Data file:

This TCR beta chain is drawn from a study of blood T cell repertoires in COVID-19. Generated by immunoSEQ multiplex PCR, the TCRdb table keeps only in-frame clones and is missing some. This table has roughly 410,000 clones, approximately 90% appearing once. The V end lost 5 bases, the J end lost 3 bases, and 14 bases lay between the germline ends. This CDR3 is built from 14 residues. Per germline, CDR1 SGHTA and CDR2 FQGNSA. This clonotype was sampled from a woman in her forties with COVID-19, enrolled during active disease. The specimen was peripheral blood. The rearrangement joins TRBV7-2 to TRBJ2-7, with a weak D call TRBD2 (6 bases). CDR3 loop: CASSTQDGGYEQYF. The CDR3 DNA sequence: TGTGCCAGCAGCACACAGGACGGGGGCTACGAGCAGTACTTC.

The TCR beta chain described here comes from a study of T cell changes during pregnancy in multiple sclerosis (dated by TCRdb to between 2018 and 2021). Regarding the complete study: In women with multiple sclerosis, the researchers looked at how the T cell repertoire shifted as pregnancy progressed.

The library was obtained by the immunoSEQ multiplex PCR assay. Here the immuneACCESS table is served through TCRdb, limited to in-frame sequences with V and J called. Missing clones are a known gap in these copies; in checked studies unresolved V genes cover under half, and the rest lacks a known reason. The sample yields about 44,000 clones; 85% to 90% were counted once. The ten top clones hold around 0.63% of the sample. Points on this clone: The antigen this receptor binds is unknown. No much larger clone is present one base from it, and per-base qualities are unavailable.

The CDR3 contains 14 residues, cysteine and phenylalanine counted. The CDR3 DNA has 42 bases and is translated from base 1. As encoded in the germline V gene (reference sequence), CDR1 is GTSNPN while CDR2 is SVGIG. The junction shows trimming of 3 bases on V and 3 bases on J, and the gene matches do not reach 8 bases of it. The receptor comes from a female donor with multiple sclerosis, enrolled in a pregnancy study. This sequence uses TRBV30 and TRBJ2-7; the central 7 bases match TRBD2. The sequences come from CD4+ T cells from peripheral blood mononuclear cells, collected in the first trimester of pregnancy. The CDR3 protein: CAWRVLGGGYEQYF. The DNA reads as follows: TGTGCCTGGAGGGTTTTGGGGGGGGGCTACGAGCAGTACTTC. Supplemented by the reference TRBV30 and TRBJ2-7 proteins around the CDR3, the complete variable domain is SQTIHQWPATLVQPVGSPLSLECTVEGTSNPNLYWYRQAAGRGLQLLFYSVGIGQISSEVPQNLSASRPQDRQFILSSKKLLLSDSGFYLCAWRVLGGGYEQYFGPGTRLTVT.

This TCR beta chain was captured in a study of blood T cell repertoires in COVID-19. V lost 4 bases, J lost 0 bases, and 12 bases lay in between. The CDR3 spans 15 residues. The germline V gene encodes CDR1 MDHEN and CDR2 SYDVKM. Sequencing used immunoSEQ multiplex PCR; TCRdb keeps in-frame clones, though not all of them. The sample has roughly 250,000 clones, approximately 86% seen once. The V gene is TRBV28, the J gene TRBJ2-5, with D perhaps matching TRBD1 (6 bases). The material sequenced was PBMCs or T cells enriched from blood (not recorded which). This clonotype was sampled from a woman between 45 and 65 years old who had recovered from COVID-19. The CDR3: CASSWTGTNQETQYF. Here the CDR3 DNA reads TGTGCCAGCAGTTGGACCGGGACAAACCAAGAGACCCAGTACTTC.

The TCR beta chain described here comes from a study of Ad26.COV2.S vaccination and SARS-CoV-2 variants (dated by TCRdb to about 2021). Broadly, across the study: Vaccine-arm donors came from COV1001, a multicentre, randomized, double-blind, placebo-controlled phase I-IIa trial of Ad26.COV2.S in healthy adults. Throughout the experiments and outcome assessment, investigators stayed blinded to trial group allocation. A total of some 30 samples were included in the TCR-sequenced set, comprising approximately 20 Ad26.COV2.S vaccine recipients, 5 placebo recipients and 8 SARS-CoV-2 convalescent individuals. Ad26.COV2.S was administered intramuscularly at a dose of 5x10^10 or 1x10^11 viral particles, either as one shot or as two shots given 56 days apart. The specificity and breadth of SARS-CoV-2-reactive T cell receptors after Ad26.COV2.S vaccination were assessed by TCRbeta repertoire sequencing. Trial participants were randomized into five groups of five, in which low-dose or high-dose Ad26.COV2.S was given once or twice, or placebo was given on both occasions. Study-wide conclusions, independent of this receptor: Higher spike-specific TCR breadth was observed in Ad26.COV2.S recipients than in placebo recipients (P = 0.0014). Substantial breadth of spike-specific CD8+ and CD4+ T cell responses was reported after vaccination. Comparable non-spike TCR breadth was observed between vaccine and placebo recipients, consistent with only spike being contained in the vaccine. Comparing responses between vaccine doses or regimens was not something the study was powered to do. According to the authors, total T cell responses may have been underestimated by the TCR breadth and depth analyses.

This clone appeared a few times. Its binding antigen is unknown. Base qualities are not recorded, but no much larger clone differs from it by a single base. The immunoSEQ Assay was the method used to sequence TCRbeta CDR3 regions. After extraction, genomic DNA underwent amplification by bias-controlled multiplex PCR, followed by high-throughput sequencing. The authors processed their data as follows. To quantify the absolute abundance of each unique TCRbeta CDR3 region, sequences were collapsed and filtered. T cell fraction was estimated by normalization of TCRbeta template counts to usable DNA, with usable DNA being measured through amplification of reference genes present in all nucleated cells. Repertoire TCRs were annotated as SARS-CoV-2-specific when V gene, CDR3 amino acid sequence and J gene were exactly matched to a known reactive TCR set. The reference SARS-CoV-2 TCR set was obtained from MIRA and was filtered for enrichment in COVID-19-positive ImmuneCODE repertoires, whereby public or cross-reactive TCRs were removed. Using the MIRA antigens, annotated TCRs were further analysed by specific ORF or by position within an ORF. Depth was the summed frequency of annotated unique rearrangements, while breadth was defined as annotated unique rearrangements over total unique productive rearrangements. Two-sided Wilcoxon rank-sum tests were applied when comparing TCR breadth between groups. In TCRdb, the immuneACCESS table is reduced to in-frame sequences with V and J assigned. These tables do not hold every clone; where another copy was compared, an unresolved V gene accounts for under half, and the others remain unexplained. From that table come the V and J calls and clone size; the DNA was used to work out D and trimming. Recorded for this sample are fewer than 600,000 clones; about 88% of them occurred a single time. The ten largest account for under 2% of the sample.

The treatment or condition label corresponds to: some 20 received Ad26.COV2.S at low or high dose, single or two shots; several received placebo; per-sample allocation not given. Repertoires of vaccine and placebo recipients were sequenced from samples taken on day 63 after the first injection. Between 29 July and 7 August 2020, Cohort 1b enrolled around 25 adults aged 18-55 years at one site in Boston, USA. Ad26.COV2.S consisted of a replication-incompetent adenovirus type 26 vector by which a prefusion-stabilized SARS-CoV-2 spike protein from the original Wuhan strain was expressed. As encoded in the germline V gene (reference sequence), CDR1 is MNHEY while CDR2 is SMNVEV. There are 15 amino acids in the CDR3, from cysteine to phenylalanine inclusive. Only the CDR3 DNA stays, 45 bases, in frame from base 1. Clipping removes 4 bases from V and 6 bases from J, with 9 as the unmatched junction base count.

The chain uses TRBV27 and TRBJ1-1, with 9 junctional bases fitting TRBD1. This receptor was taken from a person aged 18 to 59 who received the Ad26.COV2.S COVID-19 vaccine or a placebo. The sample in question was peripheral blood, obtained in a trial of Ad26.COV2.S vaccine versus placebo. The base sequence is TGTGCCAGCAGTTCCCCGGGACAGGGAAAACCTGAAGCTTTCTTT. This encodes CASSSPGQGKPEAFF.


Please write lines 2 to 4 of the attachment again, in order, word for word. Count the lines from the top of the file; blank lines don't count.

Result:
The TCR beta chain described here comes from a study of T cell changes during pregnancy in multiple sclerosis (dated by TCRdb to between 2018 and 2021). Regarding the complete study: In women with multiple sclerosis, the researchers looked at how the T cell repertoire shifted as pregnancy progressed.

The library was obtained by the immunoSEQ multiplex PCR assay. Here the immuneACCESS table is served through TCRdb, limited to in-frame sequences with V and J called. Missing clones are a known gap in these copies; in checked studies unresolved V genes cover under half, and the rest lacks a known reason. The sample yields about 44,000 clones; 85% to 90% were counted once. The ten top clones hold around 0.63% of the sample. Points on this clone: The antigen this receptor binds is unknown. No much larger clone is present one base from it, and per-base qualities are unavailable.

The CDR3 contains 14 residues, cysteine and phenylalanine counted. The CDR3 DNA has 42 bases and is translated from base 1. As encoded in the germline V gene (reference sequence), CDR1 is GTSNPN while CDR2 is SVGIG. The junction shows trimming of 3 bases on V and 3 bases on J, and the gene matches do not reach 8 bases of it. The receptor comes from a female donor with multiple sclerosis, enrolled in a pregnancy study. This sequence uses TRBV30 and TRBJ2-7; the central 7 bases match TRBD2. The sequences come from CD4+ T cells from peripheral blood mononuclear cells, collected in the first trimester of pregnancy. The CDR3 protein: CAWRVLGGGYEQYF. The DNA reads as follows: TGTGCCTGGAGGGTTTTGGGGGGGGGCTACGAGCAGTACTTC. Supplemented by the reference TRBV30 and TRBJ2-7 proteins around the CDR3, the complete variable domain is SQTIHQWPATLVQPVGSPLSLECTVEGTSNPNLYWYRQAAGRGLQLLFYSVGIGQISSEVPQNLSASRPQDRQFILSSKKLLLSDSGFYLCAWRVLGGGYEQYFGPGTRLTVT.